After trying several potential early adopter markets (as Outbound always recommends as part of a startup’s Market Experiment), e-commerce businesses emerged as an obvious early adopter market. More specifically: high-volume, global B2C e-commerce businesses.
E-commerce businesses with a globally diverse customer base are feeling the GDPR-led compliance pains most acutely. And, they are also facing marketing ROI headwinds from Apple’s privacy updates that decrease their return on advertising spend on social platforms.
The co-founders decided to pivot their value proposition from not only helping businesses become compliant with global data privacy regulations, but also being a source of revenue generation. That started to get the attention of their early adopters.
Creating customer value and delight
As we wrote above, one of the first things that attracted us to Dataships was Michael and Ryan’s deep, natural focus on creating customer value. They have been running experiments since they started the company, and they checked the ‘mindset’ box that we’re always looking for in founders: are you wired to fail fast and learn fast?
After deciding to focus on high-volume, global B2C e-commerce businesses as their early-adopter customers, they turned their focus toward the product features that were most likely to delight their early-adopters. What do these e-commerce shops want more than anything? Increased sales and revenue. The co-founders had a hunch that serving up tailored consent messaging at the time of checkout could lead to an increase in the number of customers checking out who would become marketable in future email, text, social and direct mailing campaigns.
There are two legal bases for direct marketing. One is consent (does a user opt-in or opt-out) or legitimate interest. Each country has its own rules and regulations around consent and legitimate interest. At one end of the spectrum, there is Germany, where you cannot send a direct marketing communication to a user unless they double opt-in – meaning they expressly opt-in, receive an email confirming the opt-in, and then click on a link in the email indicating that they indeed wanted to opt-in. On the other end of the spectrum, the US requires no opting-in at all, just that they haven’t opted out, (even then it seems to take ages to get off an email list).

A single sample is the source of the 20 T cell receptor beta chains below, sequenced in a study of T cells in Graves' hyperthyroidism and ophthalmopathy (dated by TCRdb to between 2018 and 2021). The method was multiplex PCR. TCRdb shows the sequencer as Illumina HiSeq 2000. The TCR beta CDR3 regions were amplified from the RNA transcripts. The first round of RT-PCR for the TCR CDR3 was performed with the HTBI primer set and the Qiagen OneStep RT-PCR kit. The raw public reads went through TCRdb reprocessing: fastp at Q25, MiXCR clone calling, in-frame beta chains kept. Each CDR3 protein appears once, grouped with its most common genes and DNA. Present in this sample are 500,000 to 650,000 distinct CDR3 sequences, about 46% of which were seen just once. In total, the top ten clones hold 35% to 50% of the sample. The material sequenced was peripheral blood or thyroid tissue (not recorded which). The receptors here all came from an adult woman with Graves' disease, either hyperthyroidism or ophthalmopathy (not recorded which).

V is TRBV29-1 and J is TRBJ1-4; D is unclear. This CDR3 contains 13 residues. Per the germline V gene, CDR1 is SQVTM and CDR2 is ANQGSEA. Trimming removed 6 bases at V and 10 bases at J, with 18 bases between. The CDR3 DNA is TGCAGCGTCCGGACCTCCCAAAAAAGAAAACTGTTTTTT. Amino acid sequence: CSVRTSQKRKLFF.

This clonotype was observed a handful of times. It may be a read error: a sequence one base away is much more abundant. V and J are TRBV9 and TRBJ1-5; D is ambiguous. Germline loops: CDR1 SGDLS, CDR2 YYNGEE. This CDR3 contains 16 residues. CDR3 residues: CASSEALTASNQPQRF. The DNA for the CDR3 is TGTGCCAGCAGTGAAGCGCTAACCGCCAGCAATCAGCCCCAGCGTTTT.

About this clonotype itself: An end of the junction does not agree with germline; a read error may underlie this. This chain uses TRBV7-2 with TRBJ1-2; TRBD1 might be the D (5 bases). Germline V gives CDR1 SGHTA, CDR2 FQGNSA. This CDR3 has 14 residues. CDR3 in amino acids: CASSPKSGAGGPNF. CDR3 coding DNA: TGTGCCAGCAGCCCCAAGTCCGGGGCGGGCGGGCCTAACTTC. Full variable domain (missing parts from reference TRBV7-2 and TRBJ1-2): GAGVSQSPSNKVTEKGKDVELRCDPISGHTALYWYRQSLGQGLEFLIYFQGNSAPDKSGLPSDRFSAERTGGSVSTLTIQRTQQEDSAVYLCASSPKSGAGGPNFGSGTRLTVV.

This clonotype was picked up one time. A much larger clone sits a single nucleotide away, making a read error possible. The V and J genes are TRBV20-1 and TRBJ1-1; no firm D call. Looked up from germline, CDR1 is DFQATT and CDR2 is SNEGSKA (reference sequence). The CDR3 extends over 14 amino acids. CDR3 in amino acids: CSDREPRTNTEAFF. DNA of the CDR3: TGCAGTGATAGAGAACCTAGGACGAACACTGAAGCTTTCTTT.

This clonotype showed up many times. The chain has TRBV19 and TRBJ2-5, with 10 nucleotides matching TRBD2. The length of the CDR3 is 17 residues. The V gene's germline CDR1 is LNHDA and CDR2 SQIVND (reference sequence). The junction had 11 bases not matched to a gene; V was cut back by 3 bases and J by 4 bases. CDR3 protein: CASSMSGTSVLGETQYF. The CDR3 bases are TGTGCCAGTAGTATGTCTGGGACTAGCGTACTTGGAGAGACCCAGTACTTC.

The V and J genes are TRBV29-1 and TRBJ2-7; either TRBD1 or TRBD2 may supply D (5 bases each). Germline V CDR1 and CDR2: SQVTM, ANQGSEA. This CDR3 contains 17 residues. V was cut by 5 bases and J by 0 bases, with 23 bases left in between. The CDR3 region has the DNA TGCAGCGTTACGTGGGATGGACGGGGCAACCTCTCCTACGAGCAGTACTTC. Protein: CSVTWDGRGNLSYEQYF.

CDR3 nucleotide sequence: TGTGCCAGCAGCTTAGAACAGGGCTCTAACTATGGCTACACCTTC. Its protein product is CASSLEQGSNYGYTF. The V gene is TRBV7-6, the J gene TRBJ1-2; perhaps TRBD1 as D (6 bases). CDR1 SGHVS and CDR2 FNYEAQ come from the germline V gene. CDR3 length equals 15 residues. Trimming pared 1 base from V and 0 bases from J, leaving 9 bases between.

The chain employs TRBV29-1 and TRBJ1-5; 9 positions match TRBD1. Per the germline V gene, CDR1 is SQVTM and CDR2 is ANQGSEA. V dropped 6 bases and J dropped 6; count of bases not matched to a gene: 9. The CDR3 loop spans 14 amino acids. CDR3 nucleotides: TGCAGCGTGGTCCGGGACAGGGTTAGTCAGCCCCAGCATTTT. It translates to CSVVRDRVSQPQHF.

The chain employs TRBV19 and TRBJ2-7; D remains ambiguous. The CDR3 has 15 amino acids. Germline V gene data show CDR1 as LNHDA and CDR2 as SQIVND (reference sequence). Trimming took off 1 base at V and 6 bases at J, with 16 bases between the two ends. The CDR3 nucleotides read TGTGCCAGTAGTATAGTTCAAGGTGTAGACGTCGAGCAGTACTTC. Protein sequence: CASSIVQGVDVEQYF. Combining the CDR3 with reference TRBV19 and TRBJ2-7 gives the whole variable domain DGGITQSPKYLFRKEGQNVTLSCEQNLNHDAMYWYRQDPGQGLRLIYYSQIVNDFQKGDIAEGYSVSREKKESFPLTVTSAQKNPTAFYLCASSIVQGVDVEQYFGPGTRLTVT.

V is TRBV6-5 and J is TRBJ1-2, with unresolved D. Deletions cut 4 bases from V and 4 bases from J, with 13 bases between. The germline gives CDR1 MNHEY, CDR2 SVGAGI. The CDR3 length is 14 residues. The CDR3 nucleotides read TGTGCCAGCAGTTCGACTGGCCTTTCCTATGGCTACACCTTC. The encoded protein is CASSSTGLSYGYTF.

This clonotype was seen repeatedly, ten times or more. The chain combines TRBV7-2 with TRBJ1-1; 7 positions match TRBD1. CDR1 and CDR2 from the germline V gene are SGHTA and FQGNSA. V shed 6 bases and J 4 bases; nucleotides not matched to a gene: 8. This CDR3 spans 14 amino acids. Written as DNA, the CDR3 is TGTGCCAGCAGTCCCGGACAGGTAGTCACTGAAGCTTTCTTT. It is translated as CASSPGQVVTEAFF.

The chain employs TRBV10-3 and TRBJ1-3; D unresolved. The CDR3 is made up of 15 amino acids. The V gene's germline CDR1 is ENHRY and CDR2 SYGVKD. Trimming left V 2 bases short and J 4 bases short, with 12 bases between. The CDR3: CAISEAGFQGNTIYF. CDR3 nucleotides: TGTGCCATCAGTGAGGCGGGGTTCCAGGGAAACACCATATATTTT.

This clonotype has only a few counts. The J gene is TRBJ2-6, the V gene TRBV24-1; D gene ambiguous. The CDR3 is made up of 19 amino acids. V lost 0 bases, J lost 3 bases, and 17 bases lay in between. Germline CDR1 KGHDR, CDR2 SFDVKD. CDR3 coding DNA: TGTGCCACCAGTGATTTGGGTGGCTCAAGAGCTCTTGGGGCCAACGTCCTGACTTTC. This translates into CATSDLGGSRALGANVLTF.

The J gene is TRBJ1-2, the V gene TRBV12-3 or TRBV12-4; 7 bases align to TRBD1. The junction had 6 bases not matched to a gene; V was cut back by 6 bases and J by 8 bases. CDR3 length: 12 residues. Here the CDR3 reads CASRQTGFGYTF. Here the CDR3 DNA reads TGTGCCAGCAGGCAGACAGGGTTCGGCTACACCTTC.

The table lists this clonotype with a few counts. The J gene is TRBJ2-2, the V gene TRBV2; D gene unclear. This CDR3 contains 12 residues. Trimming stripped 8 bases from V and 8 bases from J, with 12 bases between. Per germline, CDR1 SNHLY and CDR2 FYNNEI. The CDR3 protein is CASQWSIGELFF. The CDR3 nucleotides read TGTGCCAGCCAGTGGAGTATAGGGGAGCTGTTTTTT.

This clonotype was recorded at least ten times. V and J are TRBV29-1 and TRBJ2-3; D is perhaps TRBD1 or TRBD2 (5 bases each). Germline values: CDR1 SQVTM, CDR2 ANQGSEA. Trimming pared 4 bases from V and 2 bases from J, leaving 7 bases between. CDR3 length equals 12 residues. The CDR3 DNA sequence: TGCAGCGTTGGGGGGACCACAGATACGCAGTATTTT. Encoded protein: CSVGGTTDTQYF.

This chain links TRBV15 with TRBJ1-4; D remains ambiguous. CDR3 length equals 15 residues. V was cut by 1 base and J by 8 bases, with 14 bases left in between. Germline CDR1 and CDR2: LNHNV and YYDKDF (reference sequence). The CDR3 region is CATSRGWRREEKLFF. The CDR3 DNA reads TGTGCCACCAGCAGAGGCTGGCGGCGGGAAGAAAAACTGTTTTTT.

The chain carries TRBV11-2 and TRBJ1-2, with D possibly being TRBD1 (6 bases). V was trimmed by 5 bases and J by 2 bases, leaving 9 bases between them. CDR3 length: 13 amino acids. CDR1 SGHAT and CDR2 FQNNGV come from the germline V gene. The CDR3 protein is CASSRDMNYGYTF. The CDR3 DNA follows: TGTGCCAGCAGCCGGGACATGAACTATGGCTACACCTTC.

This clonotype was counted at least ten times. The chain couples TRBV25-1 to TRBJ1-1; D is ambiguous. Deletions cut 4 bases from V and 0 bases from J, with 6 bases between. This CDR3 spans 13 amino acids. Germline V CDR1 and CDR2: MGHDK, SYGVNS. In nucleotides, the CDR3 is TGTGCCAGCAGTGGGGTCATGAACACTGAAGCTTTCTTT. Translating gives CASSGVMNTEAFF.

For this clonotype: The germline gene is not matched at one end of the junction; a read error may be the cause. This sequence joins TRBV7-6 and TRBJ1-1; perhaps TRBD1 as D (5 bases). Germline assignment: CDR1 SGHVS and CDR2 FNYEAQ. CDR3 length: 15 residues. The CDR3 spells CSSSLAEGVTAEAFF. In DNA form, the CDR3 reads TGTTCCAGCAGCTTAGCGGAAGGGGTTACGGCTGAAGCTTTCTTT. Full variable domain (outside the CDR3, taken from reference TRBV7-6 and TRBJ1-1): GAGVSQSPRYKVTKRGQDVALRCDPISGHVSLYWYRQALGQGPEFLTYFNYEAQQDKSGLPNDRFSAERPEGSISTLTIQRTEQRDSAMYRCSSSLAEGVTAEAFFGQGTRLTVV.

The co-founders ran this Product Experiment with some of their e-commerce customers with the objective of figuring out if serving a clear consent statement, tailored based on the user’s buying location, would increase the number of users to whom they could market.
The result? They found that serving clear,direct, geographically tailored consent messaging to users at checkout increased their e-commerce customers’ marketable rate by up to 238%. And later, after working with hundreds of e-commerce shops, they confirmed that marketable rates increased from an average of 22% pre-Dataships to 75% post-Dataships. This increase translates to increased revenue from direct marketing campaigns.
Outbound Capital and Dataships are now working together to measure these data by cohort overtime, and working to translate the increased marketable rates to actual dollars of revenue up-lift post-Dataships using our founder tool – Outbound PMF Insights.
Outbound Capital invested in Dataships because the co-founders had:
- Strong founder-problem fit
- Assembled a team with the skills necessary to build a product to solve the problem
- Exhibited a learning and discovery mindset and a bias toward experimentation
We’re further encouraged after working with the team to measure customer value. Being able to show their customers how their marketable rate increases substantially after using Dataships ties the value directly to the customer’s top line. High net dollar retention and low churn continue to be the norm among Dataships customers, demonstrating that they have product-market fit (PMF) within their early adopter customer accounts.
The future for Dataships is bright in the e-commerce market, and in other markets where data privacy regulations will inevitably continue to create challenges for businesses and opportunities for Dataships to create customer value and delight.